2) SP claims Wix’s 85% gross margins, low capex and "negative churn" are collectively too good to be true. The margin profile makes perfect sense if you understand that Wix’s business is effectively selling web-hosting (a notoriously high gross margin business) and other high-margin add-ons. GoDaddy's equivalent segments are at similar margins (dragged down by its lower margin domains business) and many public software companies boast 75%+ gross margins, including New Relic, Atlassian, Ansys, and Aspen Tech. On capex, Wix uses cloud vendors Amazon Web Services (AWS) which obviates the need to build expensive datacenters. Many competitors build their own datacenters. On negative churn, almost every public SaaS company has dollar net retention over 100%. Wix does present churn differently from other software companies and it is legitimate to question if this is the right way to think about the business, but the company has showed data indicating that for a given cohort of registered users the number of paying accounts generally does not decline over time. This fits my own experience (as a Wix user long before I researched the stock), in that I have built multiple different websites over the past four years on the platform, deactivating some only to spin up others (including this blog!).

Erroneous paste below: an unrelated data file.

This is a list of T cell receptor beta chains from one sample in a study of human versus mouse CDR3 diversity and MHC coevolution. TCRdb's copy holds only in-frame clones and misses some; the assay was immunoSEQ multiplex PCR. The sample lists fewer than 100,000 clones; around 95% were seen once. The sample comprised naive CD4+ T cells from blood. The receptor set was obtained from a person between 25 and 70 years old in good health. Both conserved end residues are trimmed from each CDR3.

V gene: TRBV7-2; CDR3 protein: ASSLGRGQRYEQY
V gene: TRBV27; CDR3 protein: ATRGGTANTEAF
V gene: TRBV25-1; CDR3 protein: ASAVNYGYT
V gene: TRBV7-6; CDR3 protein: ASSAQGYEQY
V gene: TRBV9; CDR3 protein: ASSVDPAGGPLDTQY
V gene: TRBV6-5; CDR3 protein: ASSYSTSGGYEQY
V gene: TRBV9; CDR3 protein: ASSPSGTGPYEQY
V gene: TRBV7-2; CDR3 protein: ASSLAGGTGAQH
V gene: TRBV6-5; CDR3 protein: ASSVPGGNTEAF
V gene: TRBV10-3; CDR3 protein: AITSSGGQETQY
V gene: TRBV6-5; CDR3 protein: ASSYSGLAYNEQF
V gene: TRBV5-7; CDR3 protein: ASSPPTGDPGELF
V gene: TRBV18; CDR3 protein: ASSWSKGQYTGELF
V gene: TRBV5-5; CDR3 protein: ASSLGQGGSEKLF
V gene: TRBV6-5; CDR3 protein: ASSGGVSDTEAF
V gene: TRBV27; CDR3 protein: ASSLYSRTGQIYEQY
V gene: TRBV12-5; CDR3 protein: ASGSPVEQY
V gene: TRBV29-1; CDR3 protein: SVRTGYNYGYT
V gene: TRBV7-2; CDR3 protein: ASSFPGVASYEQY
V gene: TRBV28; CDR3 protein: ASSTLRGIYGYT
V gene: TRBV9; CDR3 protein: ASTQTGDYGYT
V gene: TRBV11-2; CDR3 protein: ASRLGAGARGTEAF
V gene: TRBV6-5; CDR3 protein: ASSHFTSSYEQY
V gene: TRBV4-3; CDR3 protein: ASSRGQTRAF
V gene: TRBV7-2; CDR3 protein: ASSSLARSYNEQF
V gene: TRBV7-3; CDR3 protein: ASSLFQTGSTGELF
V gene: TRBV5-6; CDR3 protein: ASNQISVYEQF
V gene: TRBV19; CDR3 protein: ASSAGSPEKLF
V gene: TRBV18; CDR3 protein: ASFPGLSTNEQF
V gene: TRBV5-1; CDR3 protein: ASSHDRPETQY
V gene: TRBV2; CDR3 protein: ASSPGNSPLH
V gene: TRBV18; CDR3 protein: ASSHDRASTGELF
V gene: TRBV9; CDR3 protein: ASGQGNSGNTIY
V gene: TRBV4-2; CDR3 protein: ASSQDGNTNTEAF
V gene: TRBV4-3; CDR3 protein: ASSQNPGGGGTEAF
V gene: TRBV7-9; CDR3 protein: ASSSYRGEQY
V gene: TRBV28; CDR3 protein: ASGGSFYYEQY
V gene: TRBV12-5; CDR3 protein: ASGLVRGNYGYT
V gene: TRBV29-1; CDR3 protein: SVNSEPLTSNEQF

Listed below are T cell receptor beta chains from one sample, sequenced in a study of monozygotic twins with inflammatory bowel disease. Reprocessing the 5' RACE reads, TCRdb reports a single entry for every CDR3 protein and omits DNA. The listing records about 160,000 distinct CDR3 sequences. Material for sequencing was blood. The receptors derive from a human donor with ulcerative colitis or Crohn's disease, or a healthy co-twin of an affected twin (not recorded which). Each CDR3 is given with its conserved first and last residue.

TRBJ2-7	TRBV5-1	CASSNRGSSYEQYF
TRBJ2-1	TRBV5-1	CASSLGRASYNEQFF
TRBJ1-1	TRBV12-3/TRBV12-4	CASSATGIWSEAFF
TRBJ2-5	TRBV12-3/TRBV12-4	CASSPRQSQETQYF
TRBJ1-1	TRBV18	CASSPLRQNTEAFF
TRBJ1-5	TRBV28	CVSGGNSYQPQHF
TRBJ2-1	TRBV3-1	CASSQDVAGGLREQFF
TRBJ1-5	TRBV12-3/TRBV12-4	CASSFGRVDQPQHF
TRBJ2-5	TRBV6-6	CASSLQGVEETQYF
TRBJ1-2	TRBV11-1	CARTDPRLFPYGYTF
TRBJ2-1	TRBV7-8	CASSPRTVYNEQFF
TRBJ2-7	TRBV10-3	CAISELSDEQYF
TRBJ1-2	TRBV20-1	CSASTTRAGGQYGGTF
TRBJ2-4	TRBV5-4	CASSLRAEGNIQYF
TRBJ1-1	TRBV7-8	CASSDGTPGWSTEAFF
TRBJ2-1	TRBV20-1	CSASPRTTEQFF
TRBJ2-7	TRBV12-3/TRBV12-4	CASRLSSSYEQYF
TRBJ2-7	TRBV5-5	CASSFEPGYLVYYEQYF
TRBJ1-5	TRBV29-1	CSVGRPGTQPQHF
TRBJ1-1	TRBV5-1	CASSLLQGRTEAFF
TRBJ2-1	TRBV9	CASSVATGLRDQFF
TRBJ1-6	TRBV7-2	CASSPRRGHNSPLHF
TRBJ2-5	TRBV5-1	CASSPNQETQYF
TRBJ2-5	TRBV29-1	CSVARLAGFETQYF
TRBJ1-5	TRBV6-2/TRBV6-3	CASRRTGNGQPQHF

3) SP claims the SEC has issued comment letters to Wix questioning its Adj. EBITDA presentation. This is true, but the missing context is that every SMB web services company, including GDDY and EIGI, were using the same Adj. EBITDA presentation. Further it is moot point as free cash flow should be the real focus for investors, not Adj. EBITDA, as any short seller would surely agree.
4) SP points out that Wix’s early venture backers have exited. This is not remotely surprisingly or relevant, Wix has been public for over three years and few venture firms will hold public company shares for that long. Either SP doesn't understand this dynamic, or they are deliberately giving readers the wrong impression.
5) SP says Wix’s share price has exploded under "curious circumstances." In fact, Wix smashed consensus expectations through 2016, showing stronger than expected free cash flow and re-accelerating growth at the same time, rare feats for a high-growth tech company. It was also remarkably inexpensive to start with.